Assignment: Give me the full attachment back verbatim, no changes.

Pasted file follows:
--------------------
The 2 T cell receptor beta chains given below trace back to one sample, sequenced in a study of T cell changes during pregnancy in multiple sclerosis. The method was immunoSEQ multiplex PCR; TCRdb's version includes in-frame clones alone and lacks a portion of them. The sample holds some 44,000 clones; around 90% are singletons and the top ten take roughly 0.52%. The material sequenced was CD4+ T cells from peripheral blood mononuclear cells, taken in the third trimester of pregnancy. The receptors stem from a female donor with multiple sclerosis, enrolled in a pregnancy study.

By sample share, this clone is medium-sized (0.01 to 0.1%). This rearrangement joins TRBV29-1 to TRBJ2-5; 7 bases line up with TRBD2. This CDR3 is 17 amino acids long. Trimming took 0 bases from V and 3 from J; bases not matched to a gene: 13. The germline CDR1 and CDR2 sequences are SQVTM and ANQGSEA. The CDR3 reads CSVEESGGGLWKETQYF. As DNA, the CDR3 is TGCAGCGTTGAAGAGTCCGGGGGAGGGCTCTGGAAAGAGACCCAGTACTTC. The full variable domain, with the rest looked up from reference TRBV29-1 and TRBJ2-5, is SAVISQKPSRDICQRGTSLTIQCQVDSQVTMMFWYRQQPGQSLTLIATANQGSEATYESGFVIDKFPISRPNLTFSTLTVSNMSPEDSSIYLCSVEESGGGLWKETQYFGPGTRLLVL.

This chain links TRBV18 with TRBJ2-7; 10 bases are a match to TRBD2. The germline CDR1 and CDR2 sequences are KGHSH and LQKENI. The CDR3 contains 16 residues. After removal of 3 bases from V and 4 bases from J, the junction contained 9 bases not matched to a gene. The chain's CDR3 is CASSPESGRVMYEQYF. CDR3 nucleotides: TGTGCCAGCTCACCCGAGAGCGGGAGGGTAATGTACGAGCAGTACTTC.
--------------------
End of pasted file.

The 2 T cell receptor beta chains given below trace back to one sample, sequenced in a study of T cell changes during pregnancy in multiple sclerosis. The method was immunoSEQ multiplex PCR; TCRdb's version includes in-frame clones alone and lacks a portion of them. The sample holds some 44,000 clones; around 90% are singletons and the top ten take roughly 0.52%. The material sequenced was CD4+ T cells from peripheral blood mononuclear cells, taken in the third trimester of pregnancy. The receptors stem from a female donor with multiple sclerosis, enrolled in a pregnancy study.

By sample share, this clone is medium-sized (0.01 to 0.1%). This rearrangement joins TRBV29-1 to TRBJ2-5; 7 bases line up with TRBD2. This CDR3 is 17 amino acids long. Trimming took 0 bases from V and 3 from J; bases not matched to a gene: 13. The germline CDR1 and CDR2 sequences are SQVTM and ANQGSEA. The CDR3 reads CSVEESGGGLWKETQYF. As DNA, the CDR3 is TGCAGCGTTGAAGAGTCCGGGGGAGGGCTCTGGAAAGAGACCCAGTACTTC. The full variable domain, with the rest looked up from reference TRBV29-1 and TRBJ2-5, is SAVISQKPSRDICQRGTSLTIQCQVDSQVTMMFWYRQQPGQSLTLIATANQGSEATYESGFVIDKFPISRPNLTFSTLTVSNMSPEDSSIYLCSVEESGGGLWKETQYFGPGTRLLVL.

This chain links TRBV18 with TRBJ2-7; 10 bases are a match to TRBD2. The germline CDR1 and CDR2 sequences are KGHSH and LQKENI. The CDR3 contains 16 residues. After removal of 3 bases from V and 4 bases from J, the junction contained 9 bases not matched to a gene. The chain's CDR3 is CASSPESGRVMYEQYF. CDR3 nucleotides: TGTGCCAGCTCACCCGAGAGCGGGAGGGTAATGTACGAGCAGTACTTC.